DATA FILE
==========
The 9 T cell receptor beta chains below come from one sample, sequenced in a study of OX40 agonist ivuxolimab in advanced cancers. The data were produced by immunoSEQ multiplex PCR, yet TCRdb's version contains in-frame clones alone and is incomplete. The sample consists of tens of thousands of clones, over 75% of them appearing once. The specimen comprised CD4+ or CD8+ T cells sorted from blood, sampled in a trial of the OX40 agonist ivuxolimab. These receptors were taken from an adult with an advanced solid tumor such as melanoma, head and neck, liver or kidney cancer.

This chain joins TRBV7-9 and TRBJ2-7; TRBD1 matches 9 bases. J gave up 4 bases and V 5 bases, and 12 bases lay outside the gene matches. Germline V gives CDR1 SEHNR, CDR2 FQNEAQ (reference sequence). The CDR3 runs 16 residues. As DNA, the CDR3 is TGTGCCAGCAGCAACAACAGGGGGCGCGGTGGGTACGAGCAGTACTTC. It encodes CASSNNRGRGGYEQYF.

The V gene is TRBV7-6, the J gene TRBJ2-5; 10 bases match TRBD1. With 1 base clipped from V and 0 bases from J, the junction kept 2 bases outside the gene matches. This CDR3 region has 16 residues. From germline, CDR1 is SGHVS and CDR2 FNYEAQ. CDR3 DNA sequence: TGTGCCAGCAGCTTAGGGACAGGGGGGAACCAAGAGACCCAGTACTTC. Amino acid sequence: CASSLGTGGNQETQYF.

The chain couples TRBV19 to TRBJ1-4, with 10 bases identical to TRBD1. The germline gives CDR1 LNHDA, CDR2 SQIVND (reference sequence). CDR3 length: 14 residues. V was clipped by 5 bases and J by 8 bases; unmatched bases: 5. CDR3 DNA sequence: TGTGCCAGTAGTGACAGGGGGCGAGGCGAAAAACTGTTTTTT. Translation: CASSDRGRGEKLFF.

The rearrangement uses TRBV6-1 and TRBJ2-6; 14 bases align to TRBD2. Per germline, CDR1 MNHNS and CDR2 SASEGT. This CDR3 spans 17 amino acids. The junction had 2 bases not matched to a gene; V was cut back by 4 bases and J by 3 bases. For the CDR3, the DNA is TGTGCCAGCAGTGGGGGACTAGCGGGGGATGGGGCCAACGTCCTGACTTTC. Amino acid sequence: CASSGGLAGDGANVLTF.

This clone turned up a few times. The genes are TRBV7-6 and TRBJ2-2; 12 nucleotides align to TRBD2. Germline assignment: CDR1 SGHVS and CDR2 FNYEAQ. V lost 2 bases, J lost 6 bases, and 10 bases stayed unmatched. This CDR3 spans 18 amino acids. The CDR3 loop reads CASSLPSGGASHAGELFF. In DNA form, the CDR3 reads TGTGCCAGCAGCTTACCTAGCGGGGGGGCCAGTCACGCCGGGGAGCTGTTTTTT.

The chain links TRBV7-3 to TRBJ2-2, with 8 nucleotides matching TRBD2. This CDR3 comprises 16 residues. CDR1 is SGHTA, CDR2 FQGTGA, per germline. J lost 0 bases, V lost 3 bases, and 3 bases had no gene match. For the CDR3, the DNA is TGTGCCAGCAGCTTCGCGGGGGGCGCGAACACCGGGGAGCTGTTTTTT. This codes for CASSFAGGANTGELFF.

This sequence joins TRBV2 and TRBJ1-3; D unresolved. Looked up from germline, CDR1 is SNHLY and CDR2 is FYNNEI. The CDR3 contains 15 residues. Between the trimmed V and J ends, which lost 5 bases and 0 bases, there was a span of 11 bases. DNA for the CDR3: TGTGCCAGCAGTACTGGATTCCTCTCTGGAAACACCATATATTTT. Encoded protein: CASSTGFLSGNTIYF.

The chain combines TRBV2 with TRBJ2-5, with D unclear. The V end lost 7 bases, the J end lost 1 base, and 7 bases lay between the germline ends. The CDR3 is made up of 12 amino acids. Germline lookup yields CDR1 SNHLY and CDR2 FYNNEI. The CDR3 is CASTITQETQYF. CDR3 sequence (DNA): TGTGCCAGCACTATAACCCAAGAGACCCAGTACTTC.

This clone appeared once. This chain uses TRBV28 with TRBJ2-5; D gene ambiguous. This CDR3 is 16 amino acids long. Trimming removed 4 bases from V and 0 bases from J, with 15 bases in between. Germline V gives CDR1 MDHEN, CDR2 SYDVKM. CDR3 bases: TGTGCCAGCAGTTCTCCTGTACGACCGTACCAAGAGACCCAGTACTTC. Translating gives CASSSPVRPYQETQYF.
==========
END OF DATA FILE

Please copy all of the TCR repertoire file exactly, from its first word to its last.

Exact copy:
The 9 T cell receptor beta chains below come from one sample, sequenced in a study of OX40 agonist ivuxolimab in advanced cancers. The data were produced by immunoSEQ multiplex PCR, yet TCRdb's version contains in-frame clones alone and is incomplete. The sample consists of tens of thousands of clones, over 75% of them appearing once. The specimen comprised CD4+ or CD8+ T cells sorted from blood, sampled in a trial of the OX40 agonist ivuxolimab. These receptors were taken from an adult with an advanced solid tumor such as melanoma, head and neck, liver or kidney cancer.

This chain joins TRBV7-9 and TRBJ2-7; TRBD1 matches 9 bases. J gave up 4 bases and V 5 bases, and 12 bases lay outside the gene matches. Germline V gives CDR1 SEHNR, CDR2 FQNEAQ (reference sequence). The CDR3 runs 16 residues. As DNA, the CDR3 is TGTGCCAGCAGCAACAACAGGGGGCGCGGTGGGTACGAGCAGTACTTC. It encodes CASSNNRGRGGYEQYF.

The V gene is TRBV7-6, the J gene TRBJ2-5; 10 bases match TRBD1. With 1 base clipped from V and 0 bases from J, the junction kept 2 bases outside the gene matches. This CDR3 region has 16 residues. From germline, CDR1 is SGHVS and CDR2 FNYEAQ. CDR3 DNA sequence: TGTGCCAGCAGCTTAGGGACAGGGGGGAACCAAGAGACCCAGTACTTC. Amino acid sequence: CASSLGTGGNQETQYF.

The chain couples TRBV19 to TRBJ1-4, with 10 bases identical to TRBD1. The germline gives CDR1 LNHDA, CDR2 SQIVND (reference sequence). CDR3 length: 14 residues. V was clipped by 5 bases and J by 8 bases; unmatched bases: 5. CDR3 DNA sequence: TGTGCCAGTAGTGACAGGGGGCGAGGCGAAAAACTGTTTTTT. Translation: CASSDRGRGEKLFF.

The rearrangement uses TRBV6-1 and TRBJ2-6; 14 bases align to TRBD2. Per germline, CDR1 MNHNS and CDR2 SASEGT. This CDR3 spans 17 amino acids. The junction had 2 bases not matched to a gene; V was cut back by 4 bases and J by 3 bases. For the CDR3, the DNA is TGTGCCAGCAGTGGGGGACTAGCGGGGGATGGGGCCAACGTCCTGACTTTC. Amino acid sequence: CASSGGLAGDGANVLTF.

This clone turned up a few times. The genes are TRBV7-6 and TRBJ2-2; 12 nucleotides align to TRBD2. Germline assignment: CDR1 SGHVS and CDR2 FNYEAQ. V lost 2 bases, J lost 6 bases, and 10 bases stayed unmatched. This CDR3 spans 18 amino acids. The CDR3 loop reads CASSLPSGGASHAGELFF. In DNA form, the CDR3 reads TGTGCCAGCAGCTTACCTAGCGGGGGGGCCAGTCACGCCGGGGAGCTGTTTTTT.

The chain links TRBV7-3 to TRBJ2-2, with 8 nucleotides matching TRBD2. This CDR3 comprises 16 residues. CDR1 is SGHTA, CDR2 FQGTGA, per germline. J lost 0 bases, V lost 3 bases, and 3 bases had no gene match. For the CDR3, the DNA is TGTGCCAGCAGCTTCGCGGGGGGCGCGAACACCGGGGAGCTGTTTTTT. This codes for CASSFAGGANTGELFF.

This sequence joins TRBV2 and TRBJ1-3; D unresolved. Looked up from germline, CDR1 is SNHLY and CDR2 is FYNNEI. The CDR3 contains 15 residues. Between the trimmed V and J ends, which lost 5 bases and 0 bases, there was a span of 11 bases. DNA for the CDR3: TGTGCCAGCAGTACTGGATTCCTCTCTGGAAACACCATATATTTT. Encoded protein: CASSTGFLSGNTIYF.

The chain combines TRBV2 with TRBJ2-5, with D unclear. The V end lost 7 bases, the J end lost 1 base, and 7 bases lay between the germline ends. The CDR3 is made up of 12 amino acids. Germline lookup yields CDR1 SNHLY and CDR2 FYNNEI. The CDR3 is CASTITQETQYF. CDR3 sequence (DNA): TGTGCCAGCACTATAACCCAAGAGACCCAGTACTTC.

This clone appeared once. This chain uses TRBV28 with TRBJ2-5; D gene ambiguous. This CDR3 is 16 amino acids long. Trimming removed 4 bases from V and 0 bases from J, with 15 bases in between. Germline V gives CDR1 MDHEN, CDR2 SYDVKM. CDR3 bases: TGTGCCAGCAGTTCTCCTGTACGACCGTACCAAGAGACCCAGTACTTC. Translating gives CASSSPVRPYQETQYF.